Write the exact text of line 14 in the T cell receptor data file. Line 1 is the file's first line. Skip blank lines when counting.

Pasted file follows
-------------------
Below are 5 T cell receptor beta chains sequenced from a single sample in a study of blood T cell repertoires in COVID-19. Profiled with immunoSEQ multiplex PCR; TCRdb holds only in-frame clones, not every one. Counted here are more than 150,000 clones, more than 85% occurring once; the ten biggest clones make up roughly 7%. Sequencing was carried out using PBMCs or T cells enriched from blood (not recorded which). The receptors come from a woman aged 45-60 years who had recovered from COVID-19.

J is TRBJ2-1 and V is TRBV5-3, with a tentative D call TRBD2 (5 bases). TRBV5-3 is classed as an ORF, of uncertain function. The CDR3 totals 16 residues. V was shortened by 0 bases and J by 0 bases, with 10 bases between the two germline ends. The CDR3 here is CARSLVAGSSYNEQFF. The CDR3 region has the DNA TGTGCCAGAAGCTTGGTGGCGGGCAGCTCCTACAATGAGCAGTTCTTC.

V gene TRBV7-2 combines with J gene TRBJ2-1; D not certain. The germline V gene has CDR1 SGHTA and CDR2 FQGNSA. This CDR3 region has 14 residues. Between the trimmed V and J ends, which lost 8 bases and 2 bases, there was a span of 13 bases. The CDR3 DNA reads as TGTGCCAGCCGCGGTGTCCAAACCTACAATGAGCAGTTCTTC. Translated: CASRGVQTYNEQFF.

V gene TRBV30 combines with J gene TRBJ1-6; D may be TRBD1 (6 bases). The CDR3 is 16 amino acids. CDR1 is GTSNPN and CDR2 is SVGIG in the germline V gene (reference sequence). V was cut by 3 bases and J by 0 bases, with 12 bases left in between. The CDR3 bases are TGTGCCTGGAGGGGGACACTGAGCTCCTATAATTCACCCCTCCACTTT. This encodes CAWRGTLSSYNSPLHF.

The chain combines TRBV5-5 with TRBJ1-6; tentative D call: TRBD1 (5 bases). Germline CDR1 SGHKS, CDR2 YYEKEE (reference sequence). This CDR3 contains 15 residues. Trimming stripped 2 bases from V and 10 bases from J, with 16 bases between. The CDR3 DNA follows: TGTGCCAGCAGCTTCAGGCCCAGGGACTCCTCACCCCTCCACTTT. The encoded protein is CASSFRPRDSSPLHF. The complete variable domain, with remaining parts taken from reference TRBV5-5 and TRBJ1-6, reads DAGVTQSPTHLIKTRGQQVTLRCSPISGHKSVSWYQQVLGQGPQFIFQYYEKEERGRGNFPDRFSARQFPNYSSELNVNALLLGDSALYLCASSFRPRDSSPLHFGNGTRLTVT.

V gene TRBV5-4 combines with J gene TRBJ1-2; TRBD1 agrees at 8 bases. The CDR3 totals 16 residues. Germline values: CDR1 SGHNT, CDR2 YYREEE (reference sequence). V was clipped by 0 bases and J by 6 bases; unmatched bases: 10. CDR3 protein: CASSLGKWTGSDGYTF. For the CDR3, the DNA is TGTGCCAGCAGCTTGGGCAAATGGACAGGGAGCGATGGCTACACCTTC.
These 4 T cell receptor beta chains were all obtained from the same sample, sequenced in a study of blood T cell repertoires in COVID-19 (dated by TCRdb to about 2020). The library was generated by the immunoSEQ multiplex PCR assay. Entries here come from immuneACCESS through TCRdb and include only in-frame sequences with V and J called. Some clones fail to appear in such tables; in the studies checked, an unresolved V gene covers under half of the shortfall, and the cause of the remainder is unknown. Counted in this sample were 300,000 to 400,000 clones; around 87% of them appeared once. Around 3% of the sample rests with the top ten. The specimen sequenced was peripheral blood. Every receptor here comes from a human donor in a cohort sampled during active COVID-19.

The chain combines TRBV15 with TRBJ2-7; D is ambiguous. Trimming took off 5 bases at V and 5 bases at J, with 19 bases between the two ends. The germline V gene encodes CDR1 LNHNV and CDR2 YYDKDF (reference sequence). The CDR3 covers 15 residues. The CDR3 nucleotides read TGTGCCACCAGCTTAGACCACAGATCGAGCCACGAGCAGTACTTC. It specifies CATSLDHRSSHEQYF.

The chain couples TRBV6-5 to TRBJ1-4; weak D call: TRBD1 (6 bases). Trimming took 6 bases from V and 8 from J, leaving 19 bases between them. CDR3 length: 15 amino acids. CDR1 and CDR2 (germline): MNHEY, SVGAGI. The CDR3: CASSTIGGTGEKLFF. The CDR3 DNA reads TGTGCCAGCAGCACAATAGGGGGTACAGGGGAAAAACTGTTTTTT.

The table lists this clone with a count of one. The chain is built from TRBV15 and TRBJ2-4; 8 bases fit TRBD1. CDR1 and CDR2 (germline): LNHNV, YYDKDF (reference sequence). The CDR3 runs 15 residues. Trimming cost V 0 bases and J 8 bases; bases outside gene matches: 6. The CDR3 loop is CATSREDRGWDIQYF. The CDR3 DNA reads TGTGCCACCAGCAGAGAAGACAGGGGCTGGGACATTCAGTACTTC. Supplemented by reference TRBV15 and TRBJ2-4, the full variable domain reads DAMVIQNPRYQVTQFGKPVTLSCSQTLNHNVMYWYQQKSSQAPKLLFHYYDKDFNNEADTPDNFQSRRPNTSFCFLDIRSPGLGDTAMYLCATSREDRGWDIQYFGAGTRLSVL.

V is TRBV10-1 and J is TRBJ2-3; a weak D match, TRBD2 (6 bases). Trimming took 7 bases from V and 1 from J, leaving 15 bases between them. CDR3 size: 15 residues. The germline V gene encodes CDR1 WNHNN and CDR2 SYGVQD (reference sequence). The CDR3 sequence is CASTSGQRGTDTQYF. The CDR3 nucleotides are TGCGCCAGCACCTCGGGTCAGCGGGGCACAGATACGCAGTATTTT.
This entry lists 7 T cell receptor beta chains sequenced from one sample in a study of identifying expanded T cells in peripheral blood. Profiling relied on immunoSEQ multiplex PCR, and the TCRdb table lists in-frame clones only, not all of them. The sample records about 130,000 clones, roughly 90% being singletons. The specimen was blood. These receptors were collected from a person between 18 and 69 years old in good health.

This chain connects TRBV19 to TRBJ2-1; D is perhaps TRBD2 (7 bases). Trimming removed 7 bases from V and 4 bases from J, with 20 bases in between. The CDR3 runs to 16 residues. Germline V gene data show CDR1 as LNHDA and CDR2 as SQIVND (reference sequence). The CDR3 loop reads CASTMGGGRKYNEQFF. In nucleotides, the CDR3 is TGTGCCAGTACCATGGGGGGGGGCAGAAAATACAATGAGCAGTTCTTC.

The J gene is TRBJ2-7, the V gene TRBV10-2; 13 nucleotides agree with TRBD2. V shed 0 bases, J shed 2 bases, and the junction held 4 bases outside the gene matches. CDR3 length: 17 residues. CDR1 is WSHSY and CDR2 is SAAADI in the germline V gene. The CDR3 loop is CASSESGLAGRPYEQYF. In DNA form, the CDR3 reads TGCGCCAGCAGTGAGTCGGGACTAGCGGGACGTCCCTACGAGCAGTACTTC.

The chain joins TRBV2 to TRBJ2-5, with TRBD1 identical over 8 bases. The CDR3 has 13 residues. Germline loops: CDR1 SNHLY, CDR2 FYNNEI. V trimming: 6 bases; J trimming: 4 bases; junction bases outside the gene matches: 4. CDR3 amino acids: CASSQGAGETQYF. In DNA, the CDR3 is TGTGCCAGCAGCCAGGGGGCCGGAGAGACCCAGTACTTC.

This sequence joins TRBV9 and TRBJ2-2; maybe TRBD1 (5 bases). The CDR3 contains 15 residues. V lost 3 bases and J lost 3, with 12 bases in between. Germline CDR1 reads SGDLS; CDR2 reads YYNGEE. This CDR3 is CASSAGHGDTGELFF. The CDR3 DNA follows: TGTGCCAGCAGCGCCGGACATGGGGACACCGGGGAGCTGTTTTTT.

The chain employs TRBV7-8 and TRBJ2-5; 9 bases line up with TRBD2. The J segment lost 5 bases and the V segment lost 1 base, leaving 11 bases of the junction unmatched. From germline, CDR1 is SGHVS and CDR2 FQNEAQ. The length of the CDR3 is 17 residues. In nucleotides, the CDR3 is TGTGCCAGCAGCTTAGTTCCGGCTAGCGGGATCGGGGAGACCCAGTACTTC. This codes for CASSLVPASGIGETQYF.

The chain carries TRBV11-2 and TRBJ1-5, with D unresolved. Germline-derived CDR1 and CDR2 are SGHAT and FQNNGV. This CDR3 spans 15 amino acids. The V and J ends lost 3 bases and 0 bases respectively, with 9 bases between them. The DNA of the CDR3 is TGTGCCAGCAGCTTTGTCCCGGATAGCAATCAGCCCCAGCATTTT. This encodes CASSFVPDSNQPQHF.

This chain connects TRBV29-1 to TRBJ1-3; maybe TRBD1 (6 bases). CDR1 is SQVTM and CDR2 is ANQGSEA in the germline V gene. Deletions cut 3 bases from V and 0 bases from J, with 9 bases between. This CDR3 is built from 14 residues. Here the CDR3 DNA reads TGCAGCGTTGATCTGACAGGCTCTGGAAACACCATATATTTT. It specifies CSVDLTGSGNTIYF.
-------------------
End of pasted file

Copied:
The J gene is TRBJ2-7, the V gene TRBV10-2; 13 nucleotides agree with TRBD2. V shed 0 bases, J shed 2 bases, and the junction held 4 bases outside the gene matches. CDR3 length: 17 residues. CDR1 is WSHSY and CDR2 is SAAADI in the germline V gene. The CDR3 loop is CASSESGLAGRPYEQYF. In DNA form, the CDR3 reads TGCGCCAGCAGTGAGTCGGGACTAGCGGGACGTCCCTACGAGCAGTACTTC.